The successes in Kansas can be attributed partly to the use of more sophisticated lobbying techniques, Mr. Wilson said. "The Internet has had a big impact on our ability to tell our people what's happening in the Legislature, and to mobilize them to contact their own legislators," he said. "We've been able to reframe the argument, and that has really turned things around for us here in Kansas and, I believe, in other states as well."
The National Assembly of State Arts Agencies is one of several groups that gave local arts advocates advice on lobbying last year. In one mailing to members it provided tips on speaking to legislators. "Don't focus too much on the intangible benefits of your issue," the mailing said. "Understand what matters most to that politician and how the arts relate to their agenda. It may be the arts' role in promoting tourism or improving education or reducing crime. Experience has proven that the arts win attention when they are part of a broad agenda of public-policy concerns. Offer concrete information about the reach of the arts in your state and the impact of public funding."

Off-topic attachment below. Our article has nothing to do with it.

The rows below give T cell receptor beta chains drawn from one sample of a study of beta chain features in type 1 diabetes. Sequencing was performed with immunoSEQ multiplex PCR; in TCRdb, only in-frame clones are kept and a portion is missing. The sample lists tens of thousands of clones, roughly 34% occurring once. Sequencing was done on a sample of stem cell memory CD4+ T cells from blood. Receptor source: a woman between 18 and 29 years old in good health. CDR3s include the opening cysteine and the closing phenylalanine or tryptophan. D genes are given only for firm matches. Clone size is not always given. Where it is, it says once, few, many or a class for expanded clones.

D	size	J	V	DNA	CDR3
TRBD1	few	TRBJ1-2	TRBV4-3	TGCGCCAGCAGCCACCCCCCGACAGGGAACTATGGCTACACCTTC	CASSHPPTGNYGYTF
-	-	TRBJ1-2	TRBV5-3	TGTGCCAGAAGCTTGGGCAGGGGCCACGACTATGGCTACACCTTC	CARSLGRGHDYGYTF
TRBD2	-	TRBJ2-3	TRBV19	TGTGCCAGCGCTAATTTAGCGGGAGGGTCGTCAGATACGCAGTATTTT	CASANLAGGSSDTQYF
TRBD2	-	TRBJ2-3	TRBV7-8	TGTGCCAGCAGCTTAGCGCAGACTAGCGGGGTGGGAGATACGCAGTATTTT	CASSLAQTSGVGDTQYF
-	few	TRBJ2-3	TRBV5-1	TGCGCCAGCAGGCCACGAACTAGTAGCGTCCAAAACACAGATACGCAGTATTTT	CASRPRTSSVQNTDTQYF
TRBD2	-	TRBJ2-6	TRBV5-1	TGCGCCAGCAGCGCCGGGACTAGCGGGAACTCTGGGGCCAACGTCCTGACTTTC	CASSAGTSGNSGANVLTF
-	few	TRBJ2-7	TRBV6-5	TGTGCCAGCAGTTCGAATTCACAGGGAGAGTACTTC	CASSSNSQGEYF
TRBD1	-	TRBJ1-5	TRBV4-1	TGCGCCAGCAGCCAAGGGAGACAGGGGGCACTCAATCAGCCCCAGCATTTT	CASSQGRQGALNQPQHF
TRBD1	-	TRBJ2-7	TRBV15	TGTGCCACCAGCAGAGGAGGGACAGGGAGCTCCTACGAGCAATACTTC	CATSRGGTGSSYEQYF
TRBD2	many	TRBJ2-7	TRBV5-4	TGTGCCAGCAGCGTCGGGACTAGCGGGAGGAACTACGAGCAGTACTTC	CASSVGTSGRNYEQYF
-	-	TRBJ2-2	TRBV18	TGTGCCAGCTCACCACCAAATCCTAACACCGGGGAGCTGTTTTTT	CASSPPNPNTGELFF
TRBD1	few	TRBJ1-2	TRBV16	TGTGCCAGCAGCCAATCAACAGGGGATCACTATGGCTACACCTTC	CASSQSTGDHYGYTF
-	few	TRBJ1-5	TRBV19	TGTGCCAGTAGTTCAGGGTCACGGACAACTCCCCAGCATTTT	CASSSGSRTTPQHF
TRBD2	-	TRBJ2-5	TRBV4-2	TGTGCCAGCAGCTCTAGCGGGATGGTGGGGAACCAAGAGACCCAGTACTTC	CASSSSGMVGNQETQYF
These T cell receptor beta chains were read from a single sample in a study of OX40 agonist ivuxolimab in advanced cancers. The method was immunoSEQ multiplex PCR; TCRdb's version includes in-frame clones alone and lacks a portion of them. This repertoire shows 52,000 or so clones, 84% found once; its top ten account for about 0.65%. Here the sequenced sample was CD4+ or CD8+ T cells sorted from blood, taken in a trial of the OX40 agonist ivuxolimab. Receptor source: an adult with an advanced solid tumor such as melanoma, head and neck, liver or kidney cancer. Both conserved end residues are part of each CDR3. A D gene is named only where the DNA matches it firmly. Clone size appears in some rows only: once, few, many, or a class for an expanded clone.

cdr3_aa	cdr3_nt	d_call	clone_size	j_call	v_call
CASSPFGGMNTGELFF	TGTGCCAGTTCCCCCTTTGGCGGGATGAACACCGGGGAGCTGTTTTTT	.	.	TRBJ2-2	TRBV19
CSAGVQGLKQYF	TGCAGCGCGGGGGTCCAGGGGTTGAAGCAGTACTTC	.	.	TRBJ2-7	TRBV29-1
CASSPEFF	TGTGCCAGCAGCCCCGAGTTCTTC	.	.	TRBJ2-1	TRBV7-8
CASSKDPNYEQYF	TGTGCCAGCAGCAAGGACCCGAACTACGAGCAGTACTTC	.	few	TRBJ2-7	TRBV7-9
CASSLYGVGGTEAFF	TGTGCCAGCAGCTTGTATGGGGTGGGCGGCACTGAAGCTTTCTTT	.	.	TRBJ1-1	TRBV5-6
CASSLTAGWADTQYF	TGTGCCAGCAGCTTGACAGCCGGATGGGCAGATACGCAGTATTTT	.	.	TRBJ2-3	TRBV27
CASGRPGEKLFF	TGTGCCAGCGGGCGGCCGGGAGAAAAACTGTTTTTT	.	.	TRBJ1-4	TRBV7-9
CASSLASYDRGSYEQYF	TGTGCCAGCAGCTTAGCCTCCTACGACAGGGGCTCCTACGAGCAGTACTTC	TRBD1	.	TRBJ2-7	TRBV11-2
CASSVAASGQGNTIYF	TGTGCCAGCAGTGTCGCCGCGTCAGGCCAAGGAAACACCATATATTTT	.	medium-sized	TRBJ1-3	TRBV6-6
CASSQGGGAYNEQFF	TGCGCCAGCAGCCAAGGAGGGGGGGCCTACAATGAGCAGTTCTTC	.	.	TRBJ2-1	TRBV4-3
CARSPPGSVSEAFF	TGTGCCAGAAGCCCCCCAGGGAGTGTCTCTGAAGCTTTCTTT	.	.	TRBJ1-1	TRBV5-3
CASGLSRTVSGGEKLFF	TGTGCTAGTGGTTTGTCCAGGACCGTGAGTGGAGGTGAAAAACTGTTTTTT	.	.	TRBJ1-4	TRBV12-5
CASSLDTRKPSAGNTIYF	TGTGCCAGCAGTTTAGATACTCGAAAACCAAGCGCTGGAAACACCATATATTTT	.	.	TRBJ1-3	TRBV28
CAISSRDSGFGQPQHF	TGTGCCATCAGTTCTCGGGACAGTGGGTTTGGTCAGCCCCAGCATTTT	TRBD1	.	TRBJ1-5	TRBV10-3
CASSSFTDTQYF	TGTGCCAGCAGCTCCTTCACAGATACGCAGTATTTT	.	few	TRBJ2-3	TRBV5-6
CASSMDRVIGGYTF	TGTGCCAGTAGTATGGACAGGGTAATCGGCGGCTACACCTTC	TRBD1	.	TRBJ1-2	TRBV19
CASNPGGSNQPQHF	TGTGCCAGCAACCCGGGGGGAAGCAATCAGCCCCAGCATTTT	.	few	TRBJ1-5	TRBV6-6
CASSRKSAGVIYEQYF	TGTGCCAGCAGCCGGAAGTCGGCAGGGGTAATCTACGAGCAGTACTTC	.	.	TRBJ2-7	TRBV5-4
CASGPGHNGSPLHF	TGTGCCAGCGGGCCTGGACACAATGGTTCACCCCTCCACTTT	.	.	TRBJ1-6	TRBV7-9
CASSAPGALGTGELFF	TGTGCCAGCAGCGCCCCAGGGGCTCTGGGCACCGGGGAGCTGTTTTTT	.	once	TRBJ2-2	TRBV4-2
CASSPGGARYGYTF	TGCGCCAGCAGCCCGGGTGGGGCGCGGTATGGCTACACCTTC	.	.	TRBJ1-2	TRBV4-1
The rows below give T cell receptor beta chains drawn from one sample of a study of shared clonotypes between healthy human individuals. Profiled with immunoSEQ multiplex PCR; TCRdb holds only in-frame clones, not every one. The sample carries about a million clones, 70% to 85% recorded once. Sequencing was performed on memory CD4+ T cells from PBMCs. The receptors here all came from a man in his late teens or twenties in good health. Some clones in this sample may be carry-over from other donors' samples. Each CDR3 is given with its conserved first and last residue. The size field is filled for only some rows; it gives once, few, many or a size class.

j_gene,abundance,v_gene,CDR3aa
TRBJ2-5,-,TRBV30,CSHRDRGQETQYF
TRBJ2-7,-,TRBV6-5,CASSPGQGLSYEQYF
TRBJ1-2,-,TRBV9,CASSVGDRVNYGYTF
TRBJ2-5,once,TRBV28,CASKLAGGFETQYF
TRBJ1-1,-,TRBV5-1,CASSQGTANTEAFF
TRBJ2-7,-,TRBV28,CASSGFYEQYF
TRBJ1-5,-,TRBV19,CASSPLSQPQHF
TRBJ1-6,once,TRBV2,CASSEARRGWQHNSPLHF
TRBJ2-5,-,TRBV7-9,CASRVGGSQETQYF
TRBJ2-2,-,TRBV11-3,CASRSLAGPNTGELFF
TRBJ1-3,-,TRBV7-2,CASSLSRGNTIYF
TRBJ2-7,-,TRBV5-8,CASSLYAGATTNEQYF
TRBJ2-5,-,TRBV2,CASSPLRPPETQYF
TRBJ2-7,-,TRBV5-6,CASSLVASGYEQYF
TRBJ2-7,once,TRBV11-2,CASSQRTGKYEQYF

Arts councils, like other public agencies, have been severely affected by fiscal crises that have reduced budgets in almost every state. Arts budgets have been under pressure for several years. In Massachusetts, for example, this year's arts council budget was the same as last year's, which was down 62 percent from the year before.
Alarmed by budget cuts like that in recent years, arts organizations waged intense campaigns in many state capitals during 2003. Although arts councils receive an average of only 0.048 percent of total state spending from general funds, according to the assembly of arts agencies, they have been easy targets for legislators looking for places to trim budgets.
Many arts agencies have won over legislators by assuring them that their grants are not concentrated in big cities but spread statewide. Some, like the Pennsylvania Council on the Arts, have even invited local legislators to pass out grant checks in public ceremonies.